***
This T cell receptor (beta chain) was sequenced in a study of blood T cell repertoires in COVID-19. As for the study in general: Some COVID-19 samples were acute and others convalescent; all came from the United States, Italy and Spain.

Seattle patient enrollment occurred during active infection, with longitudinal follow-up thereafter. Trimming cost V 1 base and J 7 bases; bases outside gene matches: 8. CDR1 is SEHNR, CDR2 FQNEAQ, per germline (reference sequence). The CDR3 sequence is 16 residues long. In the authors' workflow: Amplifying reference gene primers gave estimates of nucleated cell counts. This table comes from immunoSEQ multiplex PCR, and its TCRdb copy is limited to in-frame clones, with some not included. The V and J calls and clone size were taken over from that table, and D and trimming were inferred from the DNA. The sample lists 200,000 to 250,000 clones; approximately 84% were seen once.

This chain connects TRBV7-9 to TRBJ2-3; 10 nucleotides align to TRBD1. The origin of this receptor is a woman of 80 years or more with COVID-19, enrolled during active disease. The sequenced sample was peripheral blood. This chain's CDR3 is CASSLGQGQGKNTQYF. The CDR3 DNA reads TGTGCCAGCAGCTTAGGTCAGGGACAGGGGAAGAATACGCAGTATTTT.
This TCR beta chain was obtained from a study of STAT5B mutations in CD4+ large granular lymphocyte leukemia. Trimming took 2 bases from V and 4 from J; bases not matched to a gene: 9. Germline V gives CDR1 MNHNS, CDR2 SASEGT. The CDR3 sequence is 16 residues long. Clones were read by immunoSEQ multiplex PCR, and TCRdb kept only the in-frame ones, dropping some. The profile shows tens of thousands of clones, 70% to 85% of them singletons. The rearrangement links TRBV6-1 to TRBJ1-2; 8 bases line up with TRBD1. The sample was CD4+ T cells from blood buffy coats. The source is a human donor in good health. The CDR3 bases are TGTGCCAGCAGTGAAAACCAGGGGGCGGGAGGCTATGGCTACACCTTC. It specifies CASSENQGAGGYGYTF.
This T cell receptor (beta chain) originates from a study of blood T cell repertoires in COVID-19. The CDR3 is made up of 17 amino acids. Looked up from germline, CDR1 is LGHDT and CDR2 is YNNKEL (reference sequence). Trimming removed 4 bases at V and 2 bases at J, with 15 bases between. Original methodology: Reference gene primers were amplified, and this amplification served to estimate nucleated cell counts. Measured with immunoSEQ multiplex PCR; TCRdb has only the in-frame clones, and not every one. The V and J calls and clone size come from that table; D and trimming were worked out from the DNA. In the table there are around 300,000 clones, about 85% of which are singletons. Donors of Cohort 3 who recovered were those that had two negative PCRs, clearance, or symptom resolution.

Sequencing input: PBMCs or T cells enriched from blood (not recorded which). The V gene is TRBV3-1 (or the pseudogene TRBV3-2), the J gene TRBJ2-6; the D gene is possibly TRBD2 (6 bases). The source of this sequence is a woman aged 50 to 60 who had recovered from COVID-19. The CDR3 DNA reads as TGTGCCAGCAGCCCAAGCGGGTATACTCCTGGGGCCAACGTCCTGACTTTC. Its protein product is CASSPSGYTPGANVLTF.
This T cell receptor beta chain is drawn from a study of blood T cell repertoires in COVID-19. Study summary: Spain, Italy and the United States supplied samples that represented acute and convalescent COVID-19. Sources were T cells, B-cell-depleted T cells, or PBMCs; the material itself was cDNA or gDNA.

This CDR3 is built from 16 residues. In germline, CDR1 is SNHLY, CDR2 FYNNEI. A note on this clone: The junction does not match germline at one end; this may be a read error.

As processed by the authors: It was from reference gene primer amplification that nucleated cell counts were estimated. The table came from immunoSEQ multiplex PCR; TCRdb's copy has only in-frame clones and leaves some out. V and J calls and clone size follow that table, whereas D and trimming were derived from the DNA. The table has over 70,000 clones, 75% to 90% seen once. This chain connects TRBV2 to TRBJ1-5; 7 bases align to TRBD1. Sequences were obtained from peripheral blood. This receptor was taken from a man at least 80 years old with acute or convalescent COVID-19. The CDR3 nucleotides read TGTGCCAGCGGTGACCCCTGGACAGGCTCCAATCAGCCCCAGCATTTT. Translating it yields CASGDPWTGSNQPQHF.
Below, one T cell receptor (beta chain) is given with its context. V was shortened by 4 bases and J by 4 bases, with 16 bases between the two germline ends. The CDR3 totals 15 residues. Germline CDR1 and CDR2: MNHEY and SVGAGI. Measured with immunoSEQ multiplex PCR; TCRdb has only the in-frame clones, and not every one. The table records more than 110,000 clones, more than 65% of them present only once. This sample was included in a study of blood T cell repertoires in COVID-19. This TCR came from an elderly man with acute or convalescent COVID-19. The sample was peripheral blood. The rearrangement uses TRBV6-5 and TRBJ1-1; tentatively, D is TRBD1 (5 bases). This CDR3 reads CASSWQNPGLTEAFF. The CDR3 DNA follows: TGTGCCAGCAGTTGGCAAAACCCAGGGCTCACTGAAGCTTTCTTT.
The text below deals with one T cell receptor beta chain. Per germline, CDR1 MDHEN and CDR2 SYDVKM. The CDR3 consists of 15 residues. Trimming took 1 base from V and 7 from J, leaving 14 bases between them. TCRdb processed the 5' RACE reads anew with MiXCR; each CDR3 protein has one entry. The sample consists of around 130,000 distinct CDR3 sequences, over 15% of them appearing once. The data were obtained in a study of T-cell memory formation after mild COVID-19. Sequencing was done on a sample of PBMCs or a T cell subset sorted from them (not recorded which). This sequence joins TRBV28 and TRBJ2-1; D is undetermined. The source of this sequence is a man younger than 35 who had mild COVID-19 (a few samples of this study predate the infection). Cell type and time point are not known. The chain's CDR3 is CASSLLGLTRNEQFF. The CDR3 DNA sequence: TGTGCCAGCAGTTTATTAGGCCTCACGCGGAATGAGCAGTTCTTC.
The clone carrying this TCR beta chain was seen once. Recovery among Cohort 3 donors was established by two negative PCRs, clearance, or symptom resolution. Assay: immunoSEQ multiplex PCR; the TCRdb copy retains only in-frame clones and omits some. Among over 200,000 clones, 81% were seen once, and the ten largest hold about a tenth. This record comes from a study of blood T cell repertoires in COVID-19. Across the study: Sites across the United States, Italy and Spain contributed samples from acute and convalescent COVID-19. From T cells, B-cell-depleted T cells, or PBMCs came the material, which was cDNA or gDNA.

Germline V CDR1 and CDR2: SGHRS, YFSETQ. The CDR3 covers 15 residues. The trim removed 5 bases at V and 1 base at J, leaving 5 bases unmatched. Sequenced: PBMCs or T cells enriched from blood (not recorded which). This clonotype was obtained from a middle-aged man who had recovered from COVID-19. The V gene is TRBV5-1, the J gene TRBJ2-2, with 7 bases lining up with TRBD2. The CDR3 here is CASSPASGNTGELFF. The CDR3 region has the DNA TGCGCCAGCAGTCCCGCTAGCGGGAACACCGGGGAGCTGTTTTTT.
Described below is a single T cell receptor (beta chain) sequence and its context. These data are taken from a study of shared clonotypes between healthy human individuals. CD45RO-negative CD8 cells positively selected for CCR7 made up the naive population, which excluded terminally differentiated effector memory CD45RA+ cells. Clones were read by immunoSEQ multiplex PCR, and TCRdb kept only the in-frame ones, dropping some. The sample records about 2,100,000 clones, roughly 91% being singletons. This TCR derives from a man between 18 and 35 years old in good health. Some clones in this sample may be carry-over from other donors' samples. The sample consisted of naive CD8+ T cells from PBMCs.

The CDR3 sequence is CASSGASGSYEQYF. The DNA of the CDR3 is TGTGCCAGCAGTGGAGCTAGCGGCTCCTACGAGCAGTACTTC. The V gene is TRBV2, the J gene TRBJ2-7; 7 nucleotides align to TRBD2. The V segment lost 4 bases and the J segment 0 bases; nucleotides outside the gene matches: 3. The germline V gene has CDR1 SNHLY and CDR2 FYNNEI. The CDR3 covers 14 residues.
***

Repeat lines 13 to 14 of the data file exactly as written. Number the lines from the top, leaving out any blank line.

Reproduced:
Germline V CDR1 and CDR2: SGHRS, YFSETQ. The CDR3 covers 15 residues. The trim removed 5 bases at V and 1 base at J, leaving 5 bases unmatched. Sequenced: PBMCs or T cells enriched from blood (not recorded which). This clonotype was obtained from a middle-aged man who had recovered from COVID-19. The V gene is TRBV5-1, the J gene TRBJ2-2, with 7 bases lining up with TRBD2. The CDR3 here is CASSPASGNTGELFF. The CDR3 region has the DNA TGCGCCAGCAGTCCCGCTAGCGGGAACACCGGGGAGCTGTTTTTT.
Described below is a single T cell receptor (beta chain) sequence and its context. These data are taken from a study of shared clonotypes between healthy human individuals. CD45RO-negative CD8 cells positively selected for CCR7 made up the naive population, which excluded terminally differentiated effector memory CD45RA+ cells. Clones were read by immunoSEQ multiplex PCR, and TCRdb kept only the in-frame ones, dropping some. The sample records about 2,100,000 clones, roughly 91% being singletons. This TCR derives from a man between 18 and 35 years old in good health. Some clones in this sample may be carry-over from other donors' samples. The sample consisted of naive CD8+ T cells from PBMCs.